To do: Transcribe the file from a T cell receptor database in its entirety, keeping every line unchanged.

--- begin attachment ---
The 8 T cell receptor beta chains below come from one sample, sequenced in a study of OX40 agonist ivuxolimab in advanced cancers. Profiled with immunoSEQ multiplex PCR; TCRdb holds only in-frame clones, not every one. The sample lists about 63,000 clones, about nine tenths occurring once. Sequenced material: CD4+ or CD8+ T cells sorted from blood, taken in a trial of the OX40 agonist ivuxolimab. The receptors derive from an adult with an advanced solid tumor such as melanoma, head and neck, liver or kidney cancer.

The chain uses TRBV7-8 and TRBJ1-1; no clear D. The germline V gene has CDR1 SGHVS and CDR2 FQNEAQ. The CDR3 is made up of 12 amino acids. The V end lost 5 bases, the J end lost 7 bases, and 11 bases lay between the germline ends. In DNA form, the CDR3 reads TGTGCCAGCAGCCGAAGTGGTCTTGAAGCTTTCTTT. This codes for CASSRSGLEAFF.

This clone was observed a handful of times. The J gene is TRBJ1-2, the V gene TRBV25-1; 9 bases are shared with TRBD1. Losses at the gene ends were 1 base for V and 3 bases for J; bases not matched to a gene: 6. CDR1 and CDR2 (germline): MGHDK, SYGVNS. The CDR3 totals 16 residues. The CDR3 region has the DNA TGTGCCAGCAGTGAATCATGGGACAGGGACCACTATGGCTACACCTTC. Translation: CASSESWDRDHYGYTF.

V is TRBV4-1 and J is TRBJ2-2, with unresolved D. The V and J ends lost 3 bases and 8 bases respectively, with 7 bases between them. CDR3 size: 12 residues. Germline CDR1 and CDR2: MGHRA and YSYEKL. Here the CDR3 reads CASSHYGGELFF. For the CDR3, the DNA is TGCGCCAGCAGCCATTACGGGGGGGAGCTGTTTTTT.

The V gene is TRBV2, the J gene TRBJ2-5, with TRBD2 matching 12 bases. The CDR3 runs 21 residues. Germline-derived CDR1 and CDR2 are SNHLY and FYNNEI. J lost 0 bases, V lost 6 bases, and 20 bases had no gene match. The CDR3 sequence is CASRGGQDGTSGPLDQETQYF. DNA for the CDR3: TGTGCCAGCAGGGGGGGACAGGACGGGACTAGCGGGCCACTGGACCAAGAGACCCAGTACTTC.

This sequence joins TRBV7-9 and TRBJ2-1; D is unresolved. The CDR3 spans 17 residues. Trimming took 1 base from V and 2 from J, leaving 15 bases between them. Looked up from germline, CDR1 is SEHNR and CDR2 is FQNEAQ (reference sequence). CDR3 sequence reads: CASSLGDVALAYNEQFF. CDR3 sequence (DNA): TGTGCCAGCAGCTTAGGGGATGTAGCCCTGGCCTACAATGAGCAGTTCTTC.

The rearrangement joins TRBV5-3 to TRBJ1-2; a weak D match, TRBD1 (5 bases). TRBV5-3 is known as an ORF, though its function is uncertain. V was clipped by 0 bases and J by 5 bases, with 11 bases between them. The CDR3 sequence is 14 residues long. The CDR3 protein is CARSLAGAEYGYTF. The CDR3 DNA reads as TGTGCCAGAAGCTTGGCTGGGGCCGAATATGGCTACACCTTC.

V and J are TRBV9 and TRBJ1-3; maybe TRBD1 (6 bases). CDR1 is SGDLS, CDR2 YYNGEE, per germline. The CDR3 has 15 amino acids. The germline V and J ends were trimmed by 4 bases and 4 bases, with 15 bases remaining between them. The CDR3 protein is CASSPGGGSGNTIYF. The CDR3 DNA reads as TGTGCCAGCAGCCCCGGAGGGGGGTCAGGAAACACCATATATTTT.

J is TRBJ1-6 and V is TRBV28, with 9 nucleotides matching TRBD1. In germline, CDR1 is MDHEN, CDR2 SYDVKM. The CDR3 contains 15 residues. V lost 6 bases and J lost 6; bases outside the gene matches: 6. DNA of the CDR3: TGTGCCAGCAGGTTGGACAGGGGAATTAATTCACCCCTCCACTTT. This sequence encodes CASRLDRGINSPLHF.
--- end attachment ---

The 8 T cell receptor beta chains below come from one sample, sequenced in a study of OX40 agonist ivuxolimab in advanced cancers. Profiled with immunoSEQ multiplex PCR; TCRdb holds only in-frame clones, not every one. The sample lists about 63,000 clones, about nine tenths occurring once. Sequenced material: CD4+ or CD8+ T cells sorted from blood, taken in a trial of the OX40 agonist ivuxolimab. The receptors derive from an adult with an advanced solid tumor such as melanoma, head and neck, liver or kidney cancer.

The chain uses TRBV7-8 and TRBJ1-1; no clear D. The germline V gene has CDR1 SGHVS and CDR2 FQNEAQ. The CDR3 is made up of 12 amino acids. The V end lost 5 bases, the J end lost 7 bases, and 11 bases lay between the germline ends. In DNA form, the CDR3 reads TGTGCCAGCAGCCGAAGTGGTCTTGAAGCTTTCTTT. This codes for CASSRSGLEAFF.

This clone was observed a handful of times. The J gene is TRBJ1-2, the V gene TRBV25-1; 9 bases are shared with TRBD1. Losses at the gene ends were 1 base for V and 3 bases for J; bases not matched to a gene: 6. CDR1 and CDR2 (germline): MGHDK, SYGVNS. The CDR3 totals 16 residues. The CDR3 region has the DNA TGTGCCAGCAGTGAATCATGGGACAGGGACCACTATGGCTACACCTTC. Translation: CASSESWDRDHYGYTF.

V is TRBV4-1 and J is TRBJ2-2, with unresolved D. The V and J ends lost 3 bases and 8 bases respectively, with 7 bases between them. CDR3 size: 12 residues. Germline CDR1 and CDR2: MGHRA and YSYEKL. Here the CDR3 reads CASSHYGGELFF. For the CDR3, the DNA is TGCGCCAGCAGCCATTACGGGGGGGAGCTGTTTTTT.

The V gene is TRBV2, the J gene TRBJ2-5, with TRBD2 matching 12 bases. The CDR3 runs 21 residues. Germline-derived CDR1 and CDR2 are SNHLY and FYNNEI. J lost 0 bases, V lost 6 bases, and 20 bases had no gene match. The CDR3 sequence is CASRGGQDGTSGPLDQETQYF. DNA for the CDR3: TGTGCCAGCAGGGGGGGACAGGACGGGACTAGCGGGCCACTGGACCAAGAGACCCAGTACTTC.

This sequence joins TRBV7-9 and TRBJ2-1; D is unresolved. The CDR3 spans 17 residues. Trimming took 1 base from V and 2 from J, leaving 15 bases between them. Looked up from germline, CDR1 is SEHNR and CDR2 is FQNEAQ (reference sequence). CDR3 sequence reads: CASSLGDVALAYNEQFF. CDR3 sequence (DNA): TGTGCCAGCAGCTTAGGGGATGTAGCCCTGGCCTACAATGAGCAGTTCTTC.

The rearrangement joins TRBV5-3 to TRBJ1-2; a weak D match, TRBD1 (5 bases). TRBV5-3 is known as an ORF, though its function is uncertain. V was clipped by 0 bases and J by 5 bases, with 11 bases between them. The CDR3 sequence is 14 residues long. The CDR3 protein is CARSLAGAEYGYTF. The CDR3 DNA reads as TGTGCCAGAAGCTTGGCTGGGGCCGAATATGGCTACACCTTC.

V and J are TRBV9 and TRBJ1-3; maybe TRBD1 (6 bases). CDR1 is SGDLS, CDR2 YYNGEE, per germline. The CDR3 has 15 amino acids. The germline V and J ends were trimmed by 4 bases and 4 bases, with 15 bases remaining between them. The CDR3 protein is CASSPGGGSGNTIYF. The CDR3 DNA reads as TGTGCCAGCAGCCCCGGAGGGGGGTCAGGAAACACCATATATTTT.

J is TRBJ1-6 and V is TRBV28, with 9 nucleotides matching TRBD1. In germline, CDR1 is MDHEN, CDR2 SYDVKM. The CDR3 contains 15 residues. V lost 6 bases and J lost 6; bases outside the gene matches: 6. DNA of the CDR3: TGTGCCAGCAGGTTGGACAGGGGAATTAATTCACCCCTCCACTTT. This sequence encodes CASRLDRGINSPLHF.